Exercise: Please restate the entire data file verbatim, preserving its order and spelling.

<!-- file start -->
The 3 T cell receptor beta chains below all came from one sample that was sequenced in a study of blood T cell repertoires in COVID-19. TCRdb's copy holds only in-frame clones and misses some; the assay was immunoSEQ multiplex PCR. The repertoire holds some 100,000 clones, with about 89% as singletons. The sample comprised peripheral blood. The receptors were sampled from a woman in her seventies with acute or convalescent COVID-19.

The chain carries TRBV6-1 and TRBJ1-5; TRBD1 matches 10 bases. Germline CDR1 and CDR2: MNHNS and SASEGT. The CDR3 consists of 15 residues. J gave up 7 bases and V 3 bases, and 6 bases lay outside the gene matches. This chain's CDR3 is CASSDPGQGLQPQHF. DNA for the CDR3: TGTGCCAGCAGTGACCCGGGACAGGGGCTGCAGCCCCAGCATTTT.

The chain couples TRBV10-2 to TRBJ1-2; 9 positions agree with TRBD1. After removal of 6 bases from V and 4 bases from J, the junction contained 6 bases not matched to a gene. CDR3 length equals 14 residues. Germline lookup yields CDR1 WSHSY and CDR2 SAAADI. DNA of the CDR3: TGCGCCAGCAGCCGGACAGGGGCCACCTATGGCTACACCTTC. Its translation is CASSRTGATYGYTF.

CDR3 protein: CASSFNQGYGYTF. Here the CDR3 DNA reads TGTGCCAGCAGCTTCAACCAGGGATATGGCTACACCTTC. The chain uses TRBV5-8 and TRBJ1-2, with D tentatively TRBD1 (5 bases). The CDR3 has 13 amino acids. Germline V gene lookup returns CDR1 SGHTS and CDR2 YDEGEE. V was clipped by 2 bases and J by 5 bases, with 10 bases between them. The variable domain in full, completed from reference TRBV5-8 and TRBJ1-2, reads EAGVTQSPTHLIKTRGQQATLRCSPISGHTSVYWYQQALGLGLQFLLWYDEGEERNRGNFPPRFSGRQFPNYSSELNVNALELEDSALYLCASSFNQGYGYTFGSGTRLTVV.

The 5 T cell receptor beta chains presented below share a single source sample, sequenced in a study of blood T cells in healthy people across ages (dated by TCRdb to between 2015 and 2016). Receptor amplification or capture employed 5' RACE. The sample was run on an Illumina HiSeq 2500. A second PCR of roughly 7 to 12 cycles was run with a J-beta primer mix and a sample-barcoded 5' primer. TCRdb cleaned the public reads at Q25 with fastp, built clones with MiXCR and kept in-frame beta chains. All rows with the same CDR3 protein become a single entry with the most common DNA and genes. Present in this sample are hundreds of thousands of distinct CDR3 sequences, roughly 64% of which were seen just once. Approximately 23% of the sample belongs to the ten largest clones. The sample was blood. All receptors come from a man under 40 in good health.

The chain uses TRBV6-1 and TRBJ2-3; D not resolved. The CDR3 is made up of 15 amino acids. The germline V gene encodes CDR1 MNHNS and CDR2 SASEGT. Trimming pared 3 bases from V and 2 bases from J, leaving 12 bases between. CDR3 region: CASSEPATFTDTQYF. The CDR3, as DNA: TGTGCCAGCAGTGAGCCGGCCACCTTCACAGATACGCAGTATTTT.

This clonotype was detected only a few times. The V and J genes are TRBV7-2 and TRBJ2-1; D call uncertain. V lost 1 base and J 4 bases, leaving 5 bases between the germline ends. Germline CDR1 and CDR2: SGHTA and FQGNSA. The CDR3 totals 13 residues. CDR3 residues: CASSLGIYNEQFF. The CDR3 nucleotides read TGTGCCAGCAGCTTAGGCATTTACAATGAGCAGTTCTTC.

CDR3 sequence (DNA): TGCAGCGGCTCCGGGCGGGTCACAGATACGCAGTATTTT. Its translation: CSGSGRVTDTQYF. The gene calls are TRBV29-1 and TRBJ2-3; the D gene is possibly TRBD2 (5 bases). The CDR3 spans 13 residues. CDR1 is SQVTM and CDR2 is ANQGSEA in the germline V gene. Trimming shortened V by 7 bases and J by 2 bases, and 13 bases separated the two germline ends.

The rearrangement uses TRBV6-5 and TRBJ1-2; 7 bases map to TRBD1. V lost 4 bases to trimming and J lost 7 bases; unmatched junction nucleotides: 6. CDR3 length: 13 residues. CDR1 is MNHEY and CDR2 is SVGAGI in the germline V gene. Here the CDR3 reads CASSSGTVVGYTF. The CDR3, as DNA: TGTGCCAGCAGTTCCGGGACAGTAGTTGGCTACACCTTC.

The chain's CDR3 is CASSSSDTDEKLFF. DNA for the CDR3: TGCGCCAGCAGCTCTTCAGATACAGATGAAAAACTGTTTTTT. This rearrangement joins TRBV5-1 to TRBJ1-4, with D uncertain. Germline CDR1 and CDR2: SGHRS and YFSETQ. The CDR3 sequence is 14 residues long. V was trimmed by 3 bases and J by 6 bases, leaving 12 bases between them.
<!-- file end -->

The 3 T cell receptor beta chains below all came from one sample that was sequenced in a study of blood T cell repertoires in COVID-19. TCRdb's copy holds only in-frame clones and misses some; the assay was immunoSEQ multiplex PCR. The repertoire holds some 100,000 clones, with about 89% as singletons. The sample comprised peripheral blood. The receptors were sampled from a woman in her seventies with acute or convalescent COVID-19.

The chain carries TRBV6-1 and TRBJ1-5; TRBD1 matches 10 bases. Germline CDR1 and CDR2: MNHNS and SASEGT. The CDR3 consists of 15 residues. J gave up 7 bases and V 3 bases, and 6 bases lay outside the gene matches. This chain's CDR3 is CASSDPGQGLQPQHF. DNA for the CDR3: TGTGCCAGCAGTGACCCGGGACAGGGGCTGCAGCCCCAGCATTTT.

The chain couples TRBV10-2 to TRBJ1-2; 9 positions agree with TRBD1. After removal of 6 bases from V and 4 bases from J, the junction contained 6 bases not matched to a gene. CDR3 length equals 14 residues. Germline lookup yields CDR1 WSHSY and CDR2 SAAADI. DNA of the CDR3: TGCGCCAGCAGCCGGACAGGGGCCACCTATGGCTACACCTTC. Its translation is CASSRTGATYGYTF.

CDR3 protein: CASSFNQGYGYTF. Here the CDR3 DNA reads TGTGCCAGCAGCTTCAACCAGGGATATGGCTACACCTTC. The chain uses TRBV5-8 and TRBJ1-2, with D tentatively TRBD1 (5 bases). The CDR3 has 13 amino acids. Germline V gene lookup returns CDR1 SGHTS and CDR2 YDEGEE. V was clipped by 2 bases and J by 5 bases, with 10 bases between them. The variable domain in full, completed from reference TRBV5-8 and TRBJ1-2, reads EAGVTQSPTHLIKTRGQQATLRCSPISGHTSVYWYQQALGLGLQFLLWYDEGEERNRGNFPPRFSGRQFPNYSSELNVNALELEDSALYLCASSFNQGYGYTFGSGTRLTVV.

The 5 T cell receptor beta chains presented below share a single source sample, sequenced in a study of blood T cells in healthy people across ages (dated by TCRdb to between 2015 and 2016). Receptor amplification or capture employed 5' RACE. The sample was run on an Illumina HiSeq 2500. A second PCR of roughly 7 to 12 cycles was run with a J-beta primer mix and a sample-barcoded 5' primer. TCRdb cleaned the public reads at Q25 with fastp, built clones with MiXCR and kept in-frame beta chains. All rows with the same CDR3 protein become a single entry with the most common DNA and genes. Present in this sample are hundreds of thousands of distinct CDR3 sequences, roughly 64% of which were seen just once. Approximately 23% of the sample belongs to the ten largest clones. The sample was blood. All receptors come from a man under 40 in good health.

The chain uses TRBV6-1 and TRBJ2-3; D not resolved. The CDR3 is made up of 15 amino acids. The germline V gene encodes CDR1 MNHNS and CDR2 SASEGT. Trimming pared 3 bases from V and 2 bases from J, leaving 12 bases between. CDR3 region: CASSEPATFTDTQYF. The CDR3, as DNA: TGTGCCAGCAGTGAGCCGGCCACCTTCACAGATACGCAGTATTTT.

This clonotype was detected only a few times. The V and J genes are TRBV7-2 and TRBJ2-1; D call uncertain. V lost 1 base and J 4 bases, leaving 5 bases between the germline ends. Germline CDR1 and CDR2: SGHTA and FQGNSA. The CDR3 totals 13 residues. CDR3 residues: CASSLGIYNEQFF. The CDR3 nucleotides read TGTGCCAGCAGCTTAGGCATTTACAATGAGCAGTTCTTC.

CDR3 sequence (DNA): TGCAGCGGCTCCGGGCGGGTCACAGATACGCAGTATTTT. Its translation: CSGSGRVTDTQYF. The gene calls are TRBV29-1 and TRBJ2-3; the D gene is possibly TRBD2 (5 bases). The CDR3 spans 13 residues. CDR1 is SQVTM and CDR2 is ANQGSEA in the germline V gene. Trimming shortened V by 7 bases and J by 2 bases, and 13 bases separated the two germline ends.

The rearrangement uses TRBV6-5 and TRBJ1-2; 7 bases map to TRBD1. V lost 4 bases to trimming and J lost 7 bases; unmatched junction nucleotides: 6. CDR3 length: 13 residues. CDR1 is MNHEY and CDR2 is SVGAGI in the germline V gene. Here the CDR3 reads CASSSGTVVGYTF. The CDR3, as DNA: TGTGCCAGCAGTTCCGGGACAGTAGTTGGCTACACCTTC.

The chain's CDR3 is CASSSSDTDEKLFF. DNA for the CDR3: TGCGCCAGCAGCTCTTCAGATACAGATGAAAAACTGTTTTTT. This rearrangement joins TRBV5-1 to TRBJ1-4, with D uncertain. Germline CDR1 and CDR2: SGHRS and YFSETQ. The CDR3 sequence is 14 residues long. V was trimmed by 3 bases and J by 6 bases, leaving 12 bases between them.